4. Ascertain and critically evaluate the interrelationships within complex systems
Health Distribution Area Outcomes:
1. Our students will be able to develop an appreciation of physical activity as a lifelong pursuit and means to better health.
2. Our students will be able to recognize the physical and mental benefits of increased activity.
3. Our students will be able to examine the effects of nutrition, rest and other lifestyle factors that contribute to better health.
4. Our students will be able to demonstrate motor skill performance of various physical activities.
5. Our students will be able to define the various health components of fitness and determine the lifestyle factors for development of physical fitness and training strategies.
6. Our students will be able to identify common health and fitness myths and trends involved with the evolving nature of physical education.
7. Our students will be able to utilize physical activity as a tool to manage stress.
Math placement is required for this program. If your math placement is below MATH& 146, you’ll need to take the following sequence of courses, starting from the level you placed into: AE 48 → MATH 87 → MATH 88 → MATH& 146
English placement is required for this program. If your English placement is below ENGL& 101, you’ll need to take following sequence of courses, starting from the level you placed into: AE 36 → AE 46 and 47 (taken together) → AE 67 → ENGL 99 → ENGL& 101 → ENGL& 102
Meet with our counselors to customize this plan just for you.
You can also search the quarterly schedule for class days and times.
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Associate in Arts
Total Program Credits: 93
Prior to starting a career teaching I worked in the Human Services field and then in the Criminal Justice System in different capacities throughout the country. After 6 years in US Army, I received my Bachelor’s degree in Interpersonal Communication and minor in Adolescent Development from the University of Montana (UM) in 1990. I stayed in Missoula and worked as an adolescent care worker in a therapeutic residential facility, then as a court case manager and school counselor. After returning to UM to get my master’s degree (96) in Sociology/Criminology I was employed as a juvenile probation officer and then as the program manager of Montana’s first Youth Drug Court Program. I then moved to Washington DC to become faculty for the National Drug Court Institute traveling the country training court teams. I then was off to Vancouver, Washington to manage multiple court programs for Clark County (WA) Superior Court. After getting my certification in Court Management (06) from the National Center for State Courts I moved to Green Bay, WI to work for the Wisconsin Supreme Court as a Court Administrator.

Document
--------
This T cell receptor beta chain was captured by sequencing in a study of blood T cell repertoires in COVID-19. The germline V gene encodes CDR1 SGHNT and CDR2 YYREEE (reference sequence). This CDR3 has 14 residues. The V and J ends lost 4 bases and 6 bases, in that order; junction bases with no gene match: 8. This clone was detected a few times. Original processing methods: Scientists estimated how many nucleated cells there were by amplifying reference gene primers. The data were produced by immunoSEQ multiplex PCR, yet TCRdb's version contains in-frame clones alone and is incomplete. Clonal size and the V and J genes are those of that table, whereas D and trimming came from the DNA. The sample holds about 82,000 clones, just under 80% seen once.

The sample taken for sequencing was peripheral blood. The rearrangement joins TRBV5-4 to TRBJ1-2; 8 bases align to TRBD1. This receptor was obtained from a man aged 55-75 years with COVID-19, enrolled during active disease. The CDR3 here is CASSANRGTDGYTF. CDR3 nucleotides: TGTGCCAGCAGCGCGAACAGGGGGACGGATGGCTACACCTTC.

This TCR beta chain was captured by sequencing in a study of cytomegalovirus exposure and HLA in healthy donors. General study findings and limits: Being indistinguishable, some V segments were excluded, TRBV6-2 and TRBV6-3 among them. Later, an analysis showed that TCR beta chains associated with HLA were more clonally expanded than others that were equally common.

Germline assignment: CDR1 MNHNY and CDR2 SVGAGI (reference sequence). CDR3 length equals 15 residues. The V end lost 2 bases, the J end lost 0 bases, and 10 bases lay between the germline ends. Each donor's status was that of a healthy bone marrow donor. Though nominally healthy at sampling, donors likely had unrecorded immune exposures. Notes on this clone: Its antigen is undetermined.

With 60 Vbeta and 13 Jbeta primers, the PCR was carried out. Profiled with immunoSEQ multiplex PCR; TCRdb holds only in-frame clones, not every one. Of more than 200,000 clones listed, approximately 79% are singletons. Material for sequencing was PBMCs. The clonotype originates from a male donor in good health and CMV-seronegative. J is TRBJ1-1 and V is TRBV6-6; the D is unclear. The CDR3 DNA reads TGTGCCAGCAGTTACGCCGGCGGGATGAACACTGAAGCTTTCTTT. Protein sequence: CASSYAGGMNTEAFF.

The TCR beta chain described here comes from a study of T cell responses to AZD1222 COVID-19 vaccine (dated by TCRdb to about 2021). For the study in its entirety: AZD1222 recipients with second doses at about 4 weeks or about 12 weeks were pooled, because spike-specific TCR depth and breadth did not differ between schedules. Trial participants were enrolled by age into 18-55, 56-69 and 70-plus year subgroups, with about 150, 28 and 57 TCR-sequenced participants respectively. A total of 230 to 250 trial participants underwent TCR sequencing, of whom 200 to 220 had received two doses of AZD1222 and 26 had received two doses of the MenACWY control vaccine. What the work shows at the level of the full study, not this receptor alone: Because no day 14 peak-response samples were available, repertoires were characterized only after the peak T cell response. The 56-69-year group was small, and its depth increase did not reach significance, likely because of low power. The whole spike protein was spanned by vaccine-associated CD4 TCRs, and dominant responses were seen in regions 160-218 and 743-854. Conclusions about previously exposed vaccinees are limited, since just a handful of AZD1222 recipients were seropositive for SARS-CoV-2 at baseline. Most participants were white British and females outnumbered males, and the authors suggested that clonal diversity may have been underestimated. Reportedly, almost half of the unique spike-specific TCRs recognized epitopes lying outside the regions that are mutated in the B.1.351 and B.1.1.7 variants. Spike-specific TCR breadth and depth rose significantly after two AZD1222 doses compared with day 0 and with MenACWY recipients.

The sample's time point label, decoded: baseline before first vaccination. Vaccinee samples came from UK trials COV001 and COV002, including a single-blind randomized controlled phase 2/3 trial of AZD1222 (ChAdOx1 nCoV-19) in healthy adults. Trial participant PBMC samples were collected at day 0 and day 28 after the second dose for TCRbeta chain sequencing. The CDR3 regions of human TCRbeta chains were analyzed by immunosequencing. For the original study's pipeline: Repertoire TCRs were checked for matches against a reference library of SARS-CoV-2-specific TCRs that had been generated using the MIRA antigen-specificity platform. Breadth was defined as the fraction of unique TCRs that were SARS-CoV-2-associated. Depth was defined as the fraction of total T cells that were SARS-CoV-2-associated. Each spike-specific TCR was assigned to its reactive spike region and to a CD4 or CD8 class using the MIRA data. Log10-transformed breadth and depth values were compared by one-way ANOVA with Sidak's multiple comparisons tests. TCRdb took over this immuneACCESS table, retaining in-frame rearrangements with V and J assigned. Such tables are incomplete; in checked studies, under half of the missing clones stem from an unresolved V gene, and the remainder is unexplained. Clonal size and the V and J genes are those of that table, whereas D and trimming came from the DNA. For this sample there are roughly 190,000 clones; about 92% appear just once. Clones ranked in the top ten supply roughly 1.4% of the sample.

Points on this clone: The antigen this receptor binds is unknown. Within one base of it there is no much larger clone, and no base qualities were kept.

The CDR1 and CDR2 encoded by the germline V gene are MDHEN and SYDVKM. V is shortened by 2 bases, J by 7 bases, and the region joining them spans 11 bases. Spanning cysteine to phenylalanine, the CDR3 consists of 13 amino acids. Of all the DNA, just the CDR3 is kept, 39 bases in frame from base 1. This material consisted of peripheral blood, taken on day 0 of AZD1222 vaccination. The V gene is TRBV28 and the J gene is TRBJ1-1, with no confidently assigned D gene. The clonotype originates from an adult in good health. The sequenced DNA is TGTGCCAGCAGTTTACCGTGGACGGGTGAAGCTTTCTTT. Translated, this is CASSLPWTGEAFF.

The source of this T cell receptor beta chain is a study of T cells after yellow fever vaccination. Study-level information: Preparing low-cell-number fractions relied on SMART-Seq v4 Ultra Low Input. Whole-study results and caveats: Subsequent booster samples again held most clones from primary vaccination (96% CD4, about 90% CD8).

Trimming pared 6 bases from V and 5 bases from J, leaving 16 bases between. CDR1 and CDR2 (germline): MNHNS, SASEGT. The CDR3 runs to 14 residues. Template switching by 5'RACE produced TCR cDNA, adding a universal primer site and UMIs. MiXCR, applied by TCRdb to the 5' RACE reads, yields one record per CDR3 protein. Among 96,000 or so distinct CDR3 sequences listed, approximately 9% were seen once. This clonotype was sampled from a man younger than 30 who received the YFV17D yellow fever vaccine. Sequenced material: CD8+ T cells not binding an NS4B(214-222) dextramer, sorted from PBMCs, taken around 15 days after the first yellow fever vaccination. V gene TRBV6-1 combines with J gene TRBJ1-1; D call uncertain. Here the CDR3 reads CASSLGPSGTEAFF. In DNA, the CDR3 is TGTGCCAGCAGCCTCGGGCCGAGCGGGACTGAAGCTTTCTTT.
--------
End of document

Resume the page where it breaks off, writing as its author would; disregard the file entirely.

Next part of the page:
I then settled in Florida in 2008 to pursue more recreational activities; specifically, scuba diving and stumbled upon teaching Criminal Justice and Sociology courses at Eastern Florida State College & Indian River State College in addition to instructing at Florida Department of Law Enforcement’s Corrections & Law Enforcement Academy. I started teaching at SCC in the Fall of 2019.
I was born in Rhode Island but claim the Pacific Northwest as home. I stay physically active as a certified referee for USA Rugby, USA Hockey and US Lacrosse. I’m also a certified PADI scuba diver instructor and spent winter breaks in beautiful tropical waters diving. When I’m not working you can find me remodeling my 1950’s house, out playing with my furry rescue mutts Opie and Bandit or traveling the country refereeing, scuba diving, skiing, hiking, and enjoying the great outdoors.
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Dean Arts and Sciences
Assistant Dean of Arts and Sciences